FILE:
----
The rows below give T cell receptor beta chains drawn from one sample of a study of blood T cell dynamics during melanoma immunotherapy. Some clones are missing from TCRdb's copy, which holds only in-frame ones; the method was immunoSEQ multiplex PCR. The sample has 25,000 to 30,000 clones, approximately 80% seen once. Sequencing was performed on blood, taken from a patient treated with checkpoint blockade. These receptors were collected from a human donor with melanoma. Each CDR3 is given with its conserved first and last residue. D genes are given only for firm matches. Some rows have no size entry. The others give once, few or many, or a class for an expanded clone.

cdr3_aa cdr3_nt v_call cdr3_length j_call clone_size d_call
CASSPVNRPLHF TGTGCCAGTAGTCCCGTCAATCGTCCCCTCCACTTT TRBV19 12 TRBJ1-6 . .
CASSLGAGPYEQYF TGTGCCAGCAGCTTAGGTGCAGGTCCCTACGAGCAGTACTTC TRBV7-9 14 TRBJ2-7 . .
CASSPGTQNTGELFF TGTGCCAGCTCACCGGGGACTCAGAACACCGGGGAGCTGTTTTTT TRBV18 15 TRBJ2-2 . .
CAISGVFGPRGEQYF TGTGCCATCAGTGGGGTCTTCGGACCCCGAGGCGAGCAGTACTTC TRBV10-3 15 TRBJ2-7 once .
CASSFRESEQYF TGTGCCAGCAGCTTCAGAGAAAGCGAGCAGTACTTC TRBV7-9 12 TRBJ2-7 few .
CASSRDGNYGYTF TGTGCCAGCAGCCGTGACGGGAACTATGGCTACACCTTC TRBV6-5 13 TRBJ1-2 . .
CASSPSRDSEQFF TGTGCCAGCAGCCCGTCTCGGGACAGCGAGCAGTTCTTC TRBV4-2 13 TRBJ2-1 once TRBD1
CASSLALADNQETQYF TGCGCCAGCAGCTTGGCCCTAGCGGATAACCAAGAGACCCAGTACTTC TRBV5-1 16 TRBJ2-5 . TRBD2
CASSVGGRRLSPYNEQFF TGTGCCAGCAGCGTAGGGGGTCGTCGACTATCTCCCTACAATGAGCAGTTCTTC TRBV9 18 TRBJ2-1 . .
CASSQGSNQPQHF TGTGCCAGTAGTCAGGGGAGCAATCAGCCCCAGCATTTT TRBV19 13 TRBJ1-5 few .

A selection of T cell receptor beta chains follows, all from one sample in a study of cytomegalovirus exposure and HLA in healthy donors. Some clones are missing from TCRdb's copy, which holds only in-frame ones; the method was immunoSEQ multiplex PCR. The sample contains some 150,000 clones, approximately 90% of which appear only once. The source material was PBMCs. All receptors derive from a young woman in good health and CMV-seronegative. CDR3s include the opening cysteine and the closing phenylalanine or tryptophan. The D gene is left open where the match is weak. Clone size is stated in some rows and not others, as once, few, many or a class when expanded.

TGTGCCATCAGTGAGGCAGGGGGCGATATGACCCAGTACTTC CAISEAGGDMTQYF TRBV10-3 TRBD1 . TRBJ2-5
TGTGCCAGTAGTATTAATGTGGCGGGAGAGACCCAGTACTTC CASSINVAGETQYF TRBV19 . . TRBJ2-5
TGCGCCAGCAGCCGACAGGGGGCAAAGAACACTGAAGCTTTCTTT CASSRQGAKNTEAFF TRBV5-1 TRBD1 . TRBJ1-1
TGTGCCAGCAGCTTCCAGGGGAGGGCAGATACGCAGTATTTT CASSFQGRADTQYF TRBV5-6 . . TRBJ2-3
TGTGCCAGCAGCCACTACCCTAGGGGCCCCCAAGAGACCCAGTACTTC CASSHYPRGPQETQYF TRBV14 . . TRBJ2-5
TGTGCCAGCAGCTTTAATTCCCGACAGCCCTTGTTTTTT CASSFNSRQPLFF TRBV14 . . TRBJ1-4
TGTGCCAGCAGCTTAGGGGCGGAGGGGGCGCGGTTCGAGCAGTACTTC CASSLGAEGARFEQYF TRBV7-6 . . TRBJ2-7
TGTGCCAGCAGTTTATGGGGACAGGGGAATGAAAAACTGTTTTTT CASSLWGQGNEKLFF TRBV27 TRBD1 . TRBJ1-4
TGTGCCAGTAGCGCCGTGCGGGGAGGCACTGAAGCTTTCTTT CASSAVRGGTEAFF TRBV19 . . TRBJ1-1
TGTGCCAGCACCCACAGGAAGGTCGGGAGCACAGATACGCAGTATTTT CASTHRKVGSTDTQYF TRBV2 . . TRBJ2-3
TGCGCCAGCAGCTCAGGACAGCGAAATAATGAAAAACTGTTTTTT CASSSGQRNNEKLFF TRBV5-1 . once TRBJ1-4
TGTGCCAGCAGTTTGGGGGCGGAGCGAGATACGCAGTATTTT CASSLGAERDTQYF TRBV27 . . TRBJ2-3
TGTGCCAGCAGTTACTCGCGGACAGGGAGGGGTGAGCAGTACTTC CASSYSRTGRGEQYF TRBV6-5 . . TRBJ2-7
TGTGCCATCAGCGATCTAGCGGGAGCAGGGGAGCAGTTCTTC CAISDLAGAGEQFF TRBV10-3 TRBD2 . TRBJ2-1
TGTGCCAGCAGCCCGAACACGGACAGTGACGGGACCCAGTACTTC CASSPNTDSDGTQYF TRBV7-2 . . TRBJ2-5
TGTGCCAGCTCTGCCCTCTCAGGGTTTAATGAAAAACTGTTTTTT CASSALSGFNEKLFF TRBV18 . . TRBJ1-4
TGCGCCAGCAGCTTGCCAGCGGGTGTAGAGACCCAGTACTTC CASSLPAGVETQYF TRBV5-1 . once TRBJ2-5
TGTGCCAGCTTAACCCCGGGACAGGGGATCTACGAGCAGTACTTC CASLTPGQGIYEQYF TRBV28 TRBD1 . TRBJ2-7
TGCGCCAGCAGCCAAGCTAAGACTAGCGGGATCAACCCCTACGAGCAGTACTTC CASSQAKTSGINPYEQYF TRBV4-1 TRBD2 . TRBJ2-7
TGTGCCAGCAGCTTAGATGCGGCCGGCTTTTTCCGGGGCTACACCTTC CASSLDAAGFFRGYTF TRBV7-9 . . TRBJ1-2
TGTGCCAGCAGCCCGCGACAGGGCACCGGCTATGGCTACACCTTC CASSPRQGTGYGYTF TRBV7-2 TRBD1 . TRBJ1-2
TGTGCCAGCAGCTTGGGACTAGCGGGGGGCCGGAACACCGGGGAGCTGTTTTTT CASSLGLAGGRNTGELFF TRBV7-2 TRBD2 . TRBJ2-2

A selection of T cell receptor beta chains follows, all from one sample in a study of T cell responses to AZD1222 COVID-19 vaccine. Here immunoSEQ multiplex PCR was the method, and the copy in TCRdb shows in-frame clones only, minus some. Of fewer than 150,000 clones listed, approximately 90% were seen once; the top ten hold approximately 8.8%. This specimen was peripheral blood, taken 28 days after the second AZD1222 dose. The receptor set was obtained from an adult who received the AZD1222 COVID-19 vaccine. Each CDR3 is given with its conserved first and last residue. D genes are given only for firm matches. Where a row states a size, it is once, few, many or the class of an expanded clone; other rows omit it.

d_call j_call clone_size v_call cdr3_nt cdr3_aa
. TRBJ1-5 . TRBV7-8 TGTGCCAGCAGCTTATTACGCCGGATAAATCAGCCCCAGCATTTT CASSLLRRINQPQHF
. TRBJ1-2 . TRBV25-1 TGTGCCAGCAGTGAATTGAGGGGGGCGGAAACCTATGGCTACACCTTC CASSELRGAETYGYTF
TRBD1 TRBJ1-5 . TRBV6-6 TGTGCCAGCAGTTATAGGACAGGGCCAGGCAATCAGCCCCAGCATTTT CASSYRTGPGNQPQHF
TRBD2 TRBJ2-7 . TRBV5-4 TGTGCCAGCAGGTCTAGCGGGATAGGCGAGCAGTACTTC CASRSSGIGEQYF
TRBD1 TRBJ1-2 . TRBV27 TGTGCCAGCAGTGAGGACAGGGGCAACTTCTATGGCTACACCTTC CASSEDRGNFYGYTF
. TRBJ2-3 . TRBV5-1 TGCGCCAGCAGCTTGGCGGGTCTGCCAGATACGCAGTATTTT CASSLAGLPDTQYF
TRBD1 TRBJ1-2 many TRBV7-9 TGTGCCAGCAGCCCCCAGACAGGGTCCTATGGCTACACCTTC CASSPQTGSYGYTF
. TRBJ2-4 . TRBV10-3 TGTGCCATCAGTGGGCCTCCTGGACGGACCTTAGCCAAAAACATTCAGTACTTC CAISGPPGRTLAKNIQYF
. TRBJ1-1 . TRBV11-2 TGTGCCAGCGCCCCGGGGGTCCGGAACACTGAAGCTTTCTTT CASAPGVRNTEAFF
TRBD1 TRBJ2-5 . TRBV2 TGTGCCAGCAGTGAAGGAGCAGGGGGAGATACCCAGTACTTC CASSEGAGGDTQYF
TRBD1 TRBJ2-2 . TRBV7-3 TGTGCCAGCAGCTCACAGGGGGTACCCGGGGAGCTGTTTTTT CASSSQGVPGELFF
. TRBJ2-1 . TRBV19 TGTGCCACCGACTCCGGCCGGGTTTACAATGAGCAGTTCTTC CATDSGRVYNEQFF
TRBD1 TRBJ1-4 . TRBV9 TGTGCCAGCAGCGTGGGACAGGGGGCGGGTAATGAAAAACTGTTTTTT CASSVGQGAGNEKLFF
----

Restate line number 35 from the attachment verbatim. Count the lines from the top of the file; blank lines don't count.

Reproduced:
TGTGCCAGCAGCTTGGGACTAGCGGGGGGCCGGAACACCGGGGAGCTGTTTTTT CASSLGLAGGRNTGELFF TRBV7-2 TRBD2 . TRBJ2-2